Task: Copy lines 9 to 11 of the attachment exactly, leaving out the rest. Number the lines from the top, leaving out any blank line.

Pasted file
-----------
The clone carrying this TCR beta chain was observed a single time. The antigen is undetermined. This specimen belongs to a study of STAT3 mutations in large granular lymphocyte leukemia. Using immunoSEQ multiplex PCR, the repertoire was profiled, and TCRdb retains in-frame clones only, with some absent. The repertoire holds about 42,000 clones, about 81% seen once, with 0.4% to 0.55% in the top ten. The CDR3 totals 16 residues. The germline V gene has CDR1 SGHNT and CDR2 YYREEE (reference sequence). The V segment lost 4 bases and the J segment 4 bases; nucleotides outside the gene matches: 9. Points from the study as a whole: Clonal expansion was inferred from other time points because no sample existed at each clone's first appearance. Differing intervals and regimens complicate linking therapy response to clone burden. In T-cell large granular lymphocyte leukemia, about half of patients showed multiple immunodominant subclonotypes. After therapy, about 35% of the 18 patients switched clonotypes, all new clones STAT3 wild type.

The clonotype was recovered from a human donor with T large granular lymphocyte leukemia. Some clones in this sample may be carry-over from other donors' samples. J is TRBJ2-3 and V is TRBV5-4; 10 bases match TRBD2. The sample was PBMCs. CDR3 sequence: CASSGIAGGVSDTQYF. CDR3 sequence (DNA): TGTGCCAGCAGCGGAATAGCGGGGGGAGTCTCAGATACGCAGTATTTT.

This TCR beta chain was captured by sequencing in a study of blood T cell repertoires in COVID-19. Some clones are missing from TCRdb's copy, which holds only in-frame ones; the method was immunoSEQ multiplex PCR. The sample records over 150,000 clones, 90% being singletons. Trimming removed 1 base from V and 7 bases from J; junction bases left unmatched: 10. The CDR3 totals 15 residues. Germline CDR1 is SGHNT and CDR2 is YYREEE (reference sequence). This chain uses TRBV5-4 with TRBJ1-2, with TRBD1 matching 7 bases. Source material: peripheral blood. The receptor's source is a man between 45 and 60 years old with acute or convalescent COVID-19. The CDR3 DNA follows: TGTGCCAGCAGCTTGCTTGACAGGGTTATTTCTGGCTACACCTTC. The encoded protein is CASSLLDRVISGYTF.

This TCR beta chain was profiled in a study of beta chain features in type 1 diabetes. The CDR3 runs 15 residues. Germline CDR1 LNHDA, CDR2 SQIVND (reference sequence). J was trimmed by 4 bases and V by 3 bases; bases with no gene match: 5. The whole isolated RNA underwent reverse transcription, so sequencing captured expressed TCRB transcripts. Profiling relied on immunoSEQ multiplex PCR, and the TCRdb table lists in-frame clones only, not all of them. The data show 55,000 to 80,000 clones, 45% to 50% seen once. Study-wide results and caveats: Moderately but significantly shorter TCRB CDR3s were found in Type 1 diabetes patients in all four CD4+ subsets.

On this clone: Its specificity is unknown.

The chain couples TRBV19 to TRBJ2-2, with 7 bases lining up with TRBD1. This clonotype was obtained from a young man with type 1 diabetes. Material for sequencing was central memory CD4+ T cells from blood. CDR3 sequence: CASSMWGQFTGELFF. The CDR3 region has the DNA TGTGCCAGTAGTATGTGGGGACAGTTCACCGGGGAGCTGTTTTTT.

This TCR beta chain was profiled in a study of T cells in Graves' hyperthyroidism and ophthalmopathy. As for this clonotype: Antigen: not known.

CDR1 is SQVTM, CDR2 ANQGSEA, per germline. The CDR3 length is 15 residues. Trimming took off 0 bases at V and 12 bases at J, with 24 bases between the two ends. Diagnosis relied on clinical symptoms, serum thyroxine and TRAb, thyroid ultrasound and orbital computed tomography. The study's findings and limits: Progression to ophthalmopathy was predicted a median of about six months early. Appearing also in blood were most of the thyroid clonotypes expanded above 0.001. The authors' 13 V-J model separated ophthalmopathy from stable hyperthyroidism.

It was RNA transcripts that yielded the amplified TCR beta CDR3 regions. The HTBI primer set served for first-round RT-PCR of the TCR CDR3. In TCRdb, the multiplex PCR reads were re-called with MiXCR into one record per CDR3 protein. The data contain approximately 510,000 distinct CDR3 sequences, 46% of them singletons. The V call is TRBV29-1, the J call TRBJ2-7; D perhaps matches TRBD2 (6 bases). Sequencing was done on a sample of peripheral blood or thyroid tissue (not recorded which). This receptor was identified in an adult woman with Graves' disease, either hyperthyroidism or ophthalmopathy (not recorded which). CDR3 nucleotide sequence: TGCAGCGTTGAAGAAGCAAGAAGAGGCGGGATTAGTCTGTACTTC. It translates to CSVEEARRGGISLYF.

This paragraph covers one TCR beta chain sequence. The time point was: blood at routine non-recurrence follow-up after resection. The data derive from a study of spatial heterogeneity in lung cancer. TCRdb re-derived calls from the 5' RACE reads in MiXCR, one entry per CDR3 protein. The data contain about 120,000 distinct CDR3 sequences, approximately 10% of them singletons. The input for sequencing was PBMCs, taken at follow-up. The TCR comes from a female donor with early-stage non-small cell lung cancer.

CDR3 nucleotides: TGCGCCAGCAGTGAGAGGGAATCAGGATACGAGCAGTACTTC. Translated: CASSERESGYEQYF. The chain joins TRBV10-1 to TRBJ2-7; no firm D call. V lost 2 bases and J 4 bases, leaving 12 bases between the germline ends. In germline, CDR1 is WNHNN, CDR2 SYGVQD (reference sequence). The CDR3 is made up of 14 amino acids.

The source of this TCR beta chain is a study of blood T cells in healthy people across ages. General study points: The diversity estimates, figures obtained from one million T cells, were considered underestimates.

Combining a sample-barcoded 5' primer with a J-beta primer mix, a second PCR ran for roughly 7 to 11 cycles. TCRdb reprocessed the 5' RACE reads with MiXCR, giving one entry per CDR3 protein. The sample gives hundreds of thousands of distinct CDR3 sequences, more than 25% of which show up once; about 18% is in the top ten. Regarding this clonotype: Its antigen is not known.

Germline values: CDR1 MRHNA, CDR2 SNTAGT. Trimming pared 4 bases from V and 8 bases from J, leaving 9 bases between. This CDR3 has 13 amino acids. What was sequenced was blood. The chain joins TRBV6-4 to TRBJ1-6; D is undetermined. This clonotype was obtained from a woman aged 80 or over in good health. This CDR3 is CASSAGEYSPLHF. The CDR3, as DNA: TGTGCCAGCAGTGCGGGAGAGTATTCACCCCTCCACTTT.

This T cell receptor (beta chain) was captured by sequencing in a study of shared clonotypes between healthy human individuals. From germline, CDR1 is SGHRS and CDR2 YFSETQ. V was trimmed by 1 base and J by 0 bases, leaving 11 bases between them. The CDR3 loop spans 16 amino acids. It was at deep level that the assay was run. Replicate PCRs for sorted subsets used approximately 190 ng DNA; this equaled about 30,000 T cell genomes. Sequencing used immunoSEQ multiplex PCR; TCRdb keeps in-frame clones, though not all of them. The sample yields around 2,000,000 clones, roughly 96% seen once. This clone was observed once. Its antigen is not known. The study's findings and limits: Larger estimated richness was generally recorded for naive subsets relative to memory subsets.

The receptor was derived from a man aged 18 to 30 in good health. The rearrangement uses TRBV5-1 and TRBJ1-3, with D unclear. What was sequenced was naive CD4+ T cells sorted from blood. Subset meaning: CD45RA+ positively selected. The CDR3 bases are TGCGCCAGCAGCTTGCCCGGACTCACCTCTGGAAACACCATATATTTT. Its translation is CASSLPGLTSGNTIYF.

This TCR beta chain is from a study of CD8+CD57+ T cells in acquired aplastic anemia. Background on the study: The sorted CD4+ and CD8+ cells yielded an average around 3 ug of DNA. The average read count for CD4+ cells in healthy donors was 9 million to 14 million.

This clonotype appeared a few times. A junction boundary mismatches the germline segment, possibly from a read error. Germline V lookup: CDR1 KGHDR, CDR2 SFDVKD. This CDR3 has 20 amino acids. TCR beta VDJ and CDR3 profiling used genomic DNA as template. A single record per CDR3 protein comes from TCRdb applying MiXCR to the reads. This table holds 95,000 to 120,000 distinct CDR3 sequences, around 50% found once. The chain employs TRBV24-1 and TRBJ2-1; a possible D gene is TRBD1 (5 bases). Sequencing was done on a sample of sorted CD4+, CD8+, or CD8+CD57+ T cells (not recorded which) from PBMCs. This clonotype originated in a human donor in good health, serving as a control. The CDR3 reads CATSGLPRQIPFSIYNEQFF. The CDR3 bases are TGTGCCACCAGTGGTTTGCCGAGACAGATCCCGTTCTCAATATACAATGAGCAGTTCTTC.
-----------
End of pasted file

It was RNA transcripts that yielded the amplified TCR beta CDR3 regions. The HTBI primer set served for first-round RT-PCR of the TCR CDR3. In TCRdb, the multiplex PCR reads were re-called with MiXCR into one record per CDR3 protein. The data contain approximately 510,000 distinct CDR3 sequences, 46% of them singletons. The V call is TRBV29-1, the J call TRBJ2-7; D perhaps matches TRBD2 (6 bases). Sequencing was done on a sample of peripheral blood or thyroid tissue (not recorded which). This receptor was identified in an adult woman with Graves' disease, either hyperthyroidism or ophthalmopathy (not recorded which). CDR3 nucleotide sequence: TGCAGCGTTGAAGAAGCAAGAAGAGGCGGGATTAGTCTGTACTTC. It translates to CSVEEARRGGISLYF.

This paragraph covers one TCR beta chain sequence. The time point was: blood at routine non-recurrence follow-up after resection. The data derive from a study of spatial heterogeneity in lung cancer. TCRdb re-derived calls from the 5' RACE reads in MiXCR, one entry per CDR3 protein. The data contain about 120,000 distinct CDR3 sequences, approximately 10% of them singletons. The input for sequencing was PBMCs, taken at follow-up. The TCR comes from a female donor with early-stage non-small cell lung cancer.

CDR3 nucleotides: TGCGCCAGCAGTGAGAGGGAATCAGGATACGAGCAGTACTTC. Translated: CASSERESGYEQYF. The chain joins TRBV10-1 to TRBJ2-7; no firm D call. V lost 2 bases and J 4 bases, leaving 12 bases between the germline ends. In germline, CDR1 is WNHNN, CDR2 SYGVQD (reference sequence). The CDR3 is made up of 14 amino acids.